Harold Pollack explains how Medicaid forces millions of people with disabilities to live in poverty in order to remain eligible:
With important variations across the states, most recipients are forbidden from having more than two or three thousand dollars in the bank. You can generally keep your house or your car. That’s pretty much it. You can’t have that emergency fund on hand in case the muffler or the furnace breaks.
And what about the stuff Medicaid doesn’t cover? It’s nice to get your teeth cleaned or just to buy a Big Mac every once in awhile. Because of such means-testing, that new mother is forbidden from setting any money aside for her child’s education. That food services worker living with intellectual disabilities can’t save up for a nice vacation. …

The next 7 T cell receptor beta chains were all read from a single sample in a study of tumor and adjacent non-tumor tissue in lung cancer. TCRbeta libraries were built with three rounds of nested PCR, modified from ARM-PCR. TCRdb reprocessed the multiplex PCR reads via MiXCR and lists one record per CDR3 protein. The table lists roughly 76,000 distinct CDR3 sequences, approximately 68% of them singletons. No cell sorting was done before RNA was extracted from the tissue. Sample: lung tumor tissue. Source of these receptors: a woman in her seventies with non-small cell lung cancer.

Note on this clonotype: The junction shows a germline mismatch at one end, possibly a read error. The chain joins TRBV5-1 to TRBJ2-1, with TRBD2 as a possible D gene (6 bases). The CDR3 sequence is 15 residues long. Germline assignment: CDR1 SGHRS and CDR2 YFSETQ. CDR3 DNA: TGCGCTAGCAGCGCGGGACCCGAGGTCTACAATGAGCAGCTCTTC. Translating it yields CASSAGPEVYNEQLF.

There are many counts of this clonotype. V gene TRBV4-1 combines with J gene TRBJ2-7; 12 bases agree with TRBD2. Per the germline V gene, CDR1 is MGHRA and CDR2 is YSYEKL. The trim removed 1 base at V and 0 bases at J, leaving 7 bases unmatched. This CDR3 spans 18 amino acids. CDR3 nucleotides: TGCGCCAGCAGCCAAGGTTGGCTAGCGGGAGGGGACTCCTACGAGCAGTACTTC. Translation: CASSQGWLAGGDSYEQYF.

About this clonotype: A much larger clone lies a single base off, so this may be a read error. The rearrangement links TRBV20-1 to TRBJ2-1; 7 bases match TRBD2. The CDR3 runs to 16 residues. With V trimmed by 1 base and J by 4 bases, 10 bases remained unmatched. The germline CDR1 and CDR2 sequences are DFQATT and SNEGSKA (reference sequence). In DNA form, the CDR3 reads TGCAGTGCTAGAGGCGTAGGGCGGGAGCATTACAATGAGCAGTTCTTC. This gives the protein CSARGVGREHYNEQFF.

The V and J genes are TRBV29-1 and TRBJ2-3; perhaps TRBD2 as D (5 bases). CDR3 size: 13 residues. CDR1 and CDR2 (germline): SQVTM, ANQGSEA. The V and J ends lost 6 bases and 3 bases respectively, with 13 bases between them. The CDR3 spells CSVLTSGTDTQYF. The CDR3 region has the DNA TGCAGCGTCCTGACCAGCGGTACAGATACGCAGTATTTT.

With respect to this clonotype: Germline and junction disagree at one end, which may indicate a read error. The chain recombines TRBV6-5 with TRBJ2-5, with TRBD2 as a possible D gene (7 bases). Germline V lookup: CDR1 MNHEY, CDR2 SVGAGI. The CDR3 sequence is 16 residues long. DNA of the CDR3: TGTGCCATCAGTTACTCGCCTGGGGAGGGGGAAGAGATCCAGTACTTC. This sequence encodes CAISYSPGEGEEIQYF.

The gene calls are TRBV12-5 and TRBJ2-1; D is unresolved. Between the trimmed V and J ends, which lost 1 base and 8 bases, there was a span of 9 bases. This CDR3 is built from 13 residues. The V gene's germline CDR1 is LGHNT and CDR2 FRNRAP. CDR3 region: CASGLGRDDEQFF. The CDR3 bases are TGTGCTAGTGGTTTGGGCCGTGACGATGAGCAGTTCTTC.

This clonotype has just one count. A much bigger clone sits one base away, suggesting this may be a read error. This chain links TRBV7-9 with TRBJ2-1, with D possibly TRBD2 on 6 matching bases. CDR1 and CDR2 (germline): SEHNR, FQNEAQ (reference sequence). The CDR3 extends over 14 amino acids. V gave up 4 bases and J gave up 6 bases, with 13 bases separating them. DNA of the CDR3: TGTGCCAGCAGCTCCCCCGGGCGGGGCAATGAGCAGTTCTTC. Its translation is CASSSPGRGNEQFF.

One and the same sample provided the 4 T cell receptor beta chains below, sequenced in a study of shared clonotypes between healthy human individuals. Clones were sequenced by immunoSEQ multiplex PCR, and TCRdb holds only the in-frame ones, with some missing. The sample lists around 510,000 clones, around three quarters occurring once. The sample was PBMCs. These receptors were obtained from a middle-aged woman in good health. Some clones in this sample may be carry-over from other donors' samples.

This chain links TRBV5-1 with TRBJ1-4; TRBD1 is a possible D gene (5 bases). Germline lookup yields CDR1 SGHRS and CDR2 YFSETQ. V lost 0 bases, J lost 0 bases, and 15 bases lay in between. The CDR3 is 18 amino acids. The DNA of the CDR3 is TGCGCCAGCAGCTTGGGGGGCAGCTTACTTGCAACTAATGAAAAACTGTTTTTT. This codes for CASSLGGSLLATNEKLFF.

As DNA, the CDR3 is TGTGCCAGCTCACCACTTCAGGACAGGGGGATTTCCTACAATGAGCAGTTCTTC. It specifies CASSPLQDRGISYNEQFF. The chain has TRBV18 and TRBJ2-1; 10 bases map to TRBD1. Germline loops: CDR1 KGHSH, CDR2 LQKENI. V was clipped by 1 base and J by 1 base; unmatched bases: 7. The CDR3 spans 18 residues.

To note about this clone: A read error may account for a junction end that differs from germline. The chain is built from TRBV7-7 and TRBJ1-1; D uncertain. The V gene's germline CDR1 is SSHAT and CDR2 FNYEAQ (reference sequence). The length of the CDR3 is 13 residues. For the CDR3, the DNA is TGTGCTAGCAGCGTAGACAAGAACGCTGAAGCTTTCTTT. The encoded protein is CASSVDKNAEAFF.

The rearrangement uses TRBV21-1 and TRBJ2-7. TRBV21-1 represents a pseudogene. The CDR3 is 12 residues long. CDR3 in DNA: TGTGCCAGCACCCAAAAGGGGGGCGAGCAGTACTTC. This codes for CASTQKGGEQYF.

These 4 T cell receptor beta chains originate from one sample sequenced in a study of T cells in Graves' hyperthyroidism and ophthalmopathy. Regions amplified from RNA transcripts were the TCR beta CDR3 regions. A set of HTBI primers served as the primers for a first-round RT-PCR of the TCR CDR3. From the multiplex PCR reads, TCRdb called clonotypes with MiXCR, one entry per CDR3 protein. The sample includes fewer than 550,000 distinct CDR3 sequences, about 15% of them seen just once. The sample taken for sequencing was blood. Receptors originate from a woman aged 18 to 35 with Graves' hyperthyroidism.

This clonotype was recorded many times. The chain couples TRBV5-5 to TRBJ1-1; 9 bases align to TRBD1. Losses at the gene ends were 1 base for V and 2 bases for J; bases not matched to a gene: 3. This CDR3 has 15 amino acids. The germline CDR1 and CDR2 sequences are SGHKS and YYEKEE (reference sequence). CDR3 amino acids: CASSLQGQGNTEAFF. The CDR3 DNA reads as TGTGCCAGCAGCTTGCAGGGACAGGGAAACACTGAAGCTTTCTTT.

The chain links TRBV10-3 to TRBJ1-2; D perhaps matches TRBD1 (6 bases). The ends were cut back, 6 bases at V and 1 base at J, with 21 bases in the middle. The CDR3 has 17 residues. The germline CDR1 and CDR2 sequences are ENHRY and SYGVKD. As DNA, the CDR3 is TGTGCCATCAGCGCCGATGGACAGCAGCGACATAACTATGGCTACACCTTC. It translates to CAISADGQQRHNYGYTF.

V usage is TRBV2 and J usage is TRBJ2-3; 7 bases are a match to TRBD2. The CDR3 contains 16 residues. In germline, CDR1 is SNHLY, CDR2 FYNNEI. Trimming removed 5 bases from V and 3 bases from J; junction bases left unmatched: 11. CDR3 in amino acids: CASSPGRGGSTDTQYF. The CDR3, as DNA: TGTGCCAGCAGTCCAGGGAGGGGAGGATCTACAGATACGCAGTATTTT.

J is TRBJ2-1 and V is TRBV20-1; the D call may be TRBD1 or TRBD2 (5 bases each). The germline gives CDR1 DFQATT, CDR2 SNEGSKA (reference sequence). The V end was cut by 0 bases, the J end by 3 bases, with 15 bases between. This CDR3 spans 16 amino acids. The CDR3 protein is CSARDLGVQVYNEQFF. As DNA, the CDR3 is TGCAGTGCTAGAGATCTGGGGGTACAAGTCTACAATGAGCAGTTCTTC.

These requirements seem especially strange in the wake of health reform. If you’re on Medicaid because you had a spinal cord injury, you face punishing limitations on your allowable financial assets. If you qualify for Medicaid on the basis of low-income, you don’t face the same limitations. There’s no real justification for this inconsistency. Its one virtue may be that it could prove politically generative, in promoting beneficial reforms. It’s hard to believe that the disability community or the American public will long tolerate this discrepancy.
The 2013 Achieving a Better Life Experience (ABLE) Act, which is on the legislative agenda again this year, is intended to mitigate this catch-22.